I bet you could have a small community like the anarchist commune in Denmark - call the guiding philosophy anarchism, left-libertarianism, small c communism, whatever you want - and end up with a very similar working result. People just figuring out the rules as they go along - trying to give each other as much freedom as possible while still having some kind of order, basic services, and not step on each other’s toes.

Libertopians otoh - who just don’t like to pay taxes or obey rules but still magically want all the good stuff - are a fantasy that only works on message boards and tends to attract horrible, selfish people. So of course they’re never going to work out.

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Hey now, thats not fair. They also attract pedophiles that are sick and tired of people telling them to stop molesting children.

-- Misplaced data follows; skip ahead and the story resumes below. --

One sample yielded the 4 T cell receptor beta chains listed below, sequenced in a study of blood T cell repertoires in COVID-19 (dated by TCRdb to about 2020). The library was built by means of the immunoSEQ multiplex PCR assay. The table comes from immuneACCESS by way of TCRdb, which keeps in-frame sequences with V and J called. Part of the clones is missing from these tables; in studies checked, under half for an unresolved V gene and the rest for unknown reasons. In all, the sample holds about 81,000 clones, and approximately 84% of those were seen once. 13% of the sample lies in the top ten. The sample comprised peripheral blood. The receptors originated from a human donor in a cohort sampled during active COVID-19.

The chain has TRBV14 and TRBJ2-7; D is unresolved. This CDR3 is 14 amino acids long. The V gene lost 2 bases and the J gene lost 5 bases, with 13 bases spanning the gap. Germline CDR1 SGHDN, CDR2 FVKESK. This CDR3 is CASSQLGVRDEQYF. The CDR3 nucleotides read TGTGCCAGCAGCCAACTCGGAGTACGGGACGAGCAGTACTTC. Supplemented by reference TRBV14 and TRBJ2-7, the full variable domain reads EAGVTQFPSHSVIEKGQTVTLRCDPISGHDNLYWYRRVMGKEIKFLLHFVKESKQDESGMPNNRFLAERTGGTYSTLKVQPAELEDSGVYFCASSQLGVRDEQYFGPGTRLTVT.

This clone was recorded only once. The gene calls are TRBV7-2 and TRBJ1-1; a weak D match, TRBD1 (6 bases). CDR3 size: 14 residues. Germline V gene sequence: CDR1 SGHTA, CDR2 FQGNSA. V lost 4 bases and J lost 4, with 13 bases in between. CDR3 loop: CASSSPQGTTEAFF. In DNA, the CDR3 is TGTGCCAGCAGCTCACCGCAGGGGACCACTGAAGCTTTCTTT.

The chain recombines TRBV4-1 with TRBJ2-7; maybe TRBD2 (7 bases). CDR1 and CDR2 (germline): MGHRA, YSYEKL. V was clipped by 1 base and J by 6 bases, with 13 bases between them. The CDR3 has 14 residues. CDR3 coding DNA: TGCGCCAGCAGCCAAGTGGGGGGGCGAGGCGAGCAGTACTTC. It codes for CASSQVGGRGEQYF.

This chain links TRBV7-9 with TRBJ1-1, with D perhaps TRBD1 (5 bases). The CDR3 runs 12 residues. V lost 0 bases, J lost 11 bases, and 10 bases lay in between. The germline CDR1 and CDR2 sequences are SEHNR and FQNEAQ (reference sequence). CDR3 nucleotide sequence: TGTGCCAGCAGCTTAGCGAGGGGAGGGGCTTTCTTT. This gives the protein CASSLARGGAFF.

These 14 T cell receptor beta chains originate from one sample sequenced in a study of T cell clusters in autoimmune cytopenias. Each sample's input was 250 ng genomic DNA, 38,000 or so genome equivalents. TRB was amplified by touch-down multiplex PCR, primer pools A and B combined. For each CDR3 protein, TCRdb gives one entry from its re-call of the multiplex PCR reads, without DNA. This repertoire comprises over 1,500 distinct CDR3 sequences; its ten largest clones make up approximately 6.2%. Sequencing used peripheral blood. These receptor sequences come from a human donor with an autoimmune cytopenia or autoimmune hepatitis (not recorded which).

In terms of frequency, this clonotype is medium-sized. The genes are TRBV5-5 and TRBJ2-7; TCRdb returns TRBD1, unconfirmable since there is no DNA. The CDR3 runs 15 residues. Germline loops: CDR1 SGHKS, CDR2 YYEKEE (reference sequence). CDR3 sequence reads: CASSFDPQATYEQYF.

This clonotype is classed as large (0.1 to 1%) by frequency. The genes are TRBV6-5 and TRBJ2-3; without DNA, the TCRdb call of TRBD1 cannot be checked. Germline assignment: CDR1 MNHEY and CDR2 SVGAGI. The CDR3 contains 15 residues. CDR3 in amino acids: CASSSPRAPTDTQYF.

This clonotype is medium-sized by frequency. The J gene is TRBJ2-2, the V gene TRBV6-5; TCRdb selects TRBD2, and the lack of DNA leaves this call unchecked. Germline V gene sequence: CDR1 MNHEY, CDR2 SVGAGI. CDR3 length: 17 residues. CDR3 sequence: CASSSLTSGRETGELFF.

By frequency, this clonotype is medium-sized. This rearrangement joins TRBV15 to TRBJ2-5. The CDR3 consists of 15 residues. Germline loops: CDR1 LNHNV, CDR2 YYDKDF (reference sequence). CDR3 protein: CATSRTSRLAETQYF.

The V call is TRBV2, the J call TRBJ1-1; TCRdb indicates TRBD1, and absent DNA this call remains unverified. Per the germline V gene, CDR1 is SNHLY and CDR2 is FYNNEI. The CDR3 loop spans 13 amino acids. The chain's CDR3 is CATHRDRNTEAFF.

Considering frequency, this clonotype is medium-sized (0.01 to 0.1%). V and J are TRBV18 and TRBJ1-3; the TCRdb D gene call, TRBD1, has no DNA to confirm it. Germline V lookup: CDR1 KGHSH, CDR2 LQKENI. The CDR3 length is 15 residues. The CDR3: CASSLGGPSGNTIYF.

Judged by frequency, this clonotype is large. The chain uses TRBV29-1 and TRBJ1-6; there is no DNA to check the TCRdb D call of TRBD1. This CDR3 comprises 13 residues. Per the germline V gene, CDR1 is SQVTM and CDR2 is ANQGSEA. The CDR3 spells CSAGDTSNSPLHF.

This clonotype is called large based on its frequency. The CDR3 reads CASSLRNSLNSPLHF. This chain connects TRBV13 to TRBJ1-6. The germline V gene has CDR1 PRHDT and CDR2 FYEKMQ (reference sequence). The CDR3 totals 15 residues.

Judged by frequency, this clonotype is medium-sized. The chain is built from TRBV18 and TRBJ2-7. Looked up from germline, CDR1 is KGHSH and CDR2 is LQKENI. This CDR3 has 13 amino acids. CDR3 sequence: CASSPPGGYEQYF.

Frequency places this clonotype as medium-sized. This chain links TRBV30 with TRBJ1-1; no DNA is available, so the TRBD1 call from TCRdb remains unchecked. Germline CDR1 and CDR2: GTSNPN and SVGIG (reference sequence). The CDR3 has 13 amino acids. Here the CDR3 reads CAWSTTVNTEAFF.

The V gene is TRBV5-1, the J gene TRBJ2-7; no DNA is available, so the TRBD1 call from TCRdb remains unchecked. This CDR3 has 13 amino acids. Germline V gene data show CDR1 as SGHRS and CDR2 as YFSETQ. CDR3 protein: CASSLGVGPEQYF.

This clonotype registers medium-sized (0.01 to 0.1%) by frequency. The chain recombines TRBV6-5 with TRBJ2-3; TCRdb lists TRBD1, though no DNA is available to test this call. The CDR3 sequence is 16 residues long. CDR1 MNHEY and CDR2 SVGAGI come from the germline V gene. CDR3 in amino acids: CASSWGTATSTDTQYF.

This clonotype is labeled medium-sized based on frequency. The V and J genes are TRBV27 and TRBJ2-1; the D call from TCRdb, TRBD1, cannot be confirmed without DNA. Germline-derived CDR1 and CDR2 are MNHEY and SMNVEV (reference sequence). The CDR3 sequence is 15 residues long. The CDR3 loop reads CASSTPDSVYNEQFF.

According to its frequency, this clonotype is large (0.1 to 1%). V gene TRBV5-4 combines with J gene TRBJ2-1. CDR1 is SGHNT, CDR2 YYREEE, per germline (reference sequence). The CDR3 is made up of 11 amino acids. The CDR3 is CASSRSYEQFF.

Some great quotes in there

Sound familiar?


If you want to live somewhere where your nearest neighbor is a mile away you can be a egoistic libertarian, but if you want to live in a town/community and have it work as a town/community then you need to either be part of making it a community or just submit to leadership.


Yeah for sure. Small communes seem like the best solution to maximize human happiness - if you can make them work.

Of course to some degree you’re still piggy-backing on mass top-down civilization - assuming you want modern medicine, iphones, etc. and you kind of need to either be in the protective bubble of a country or have no resources worth stealing.

All those words and not even one Simpsons “bear tax” joke/reference. Disappointing.

That’s because the bear tax episode made the opposite point.

That whole story reads word for word like a South Park episode.

For some reason you keep pimping this “small community” crap. How about cutting that shit out. Since you have no idea what you are talking about, and have even less interest in educating yourself… why do you feel this continuing need to spew gibberish you just plain make up?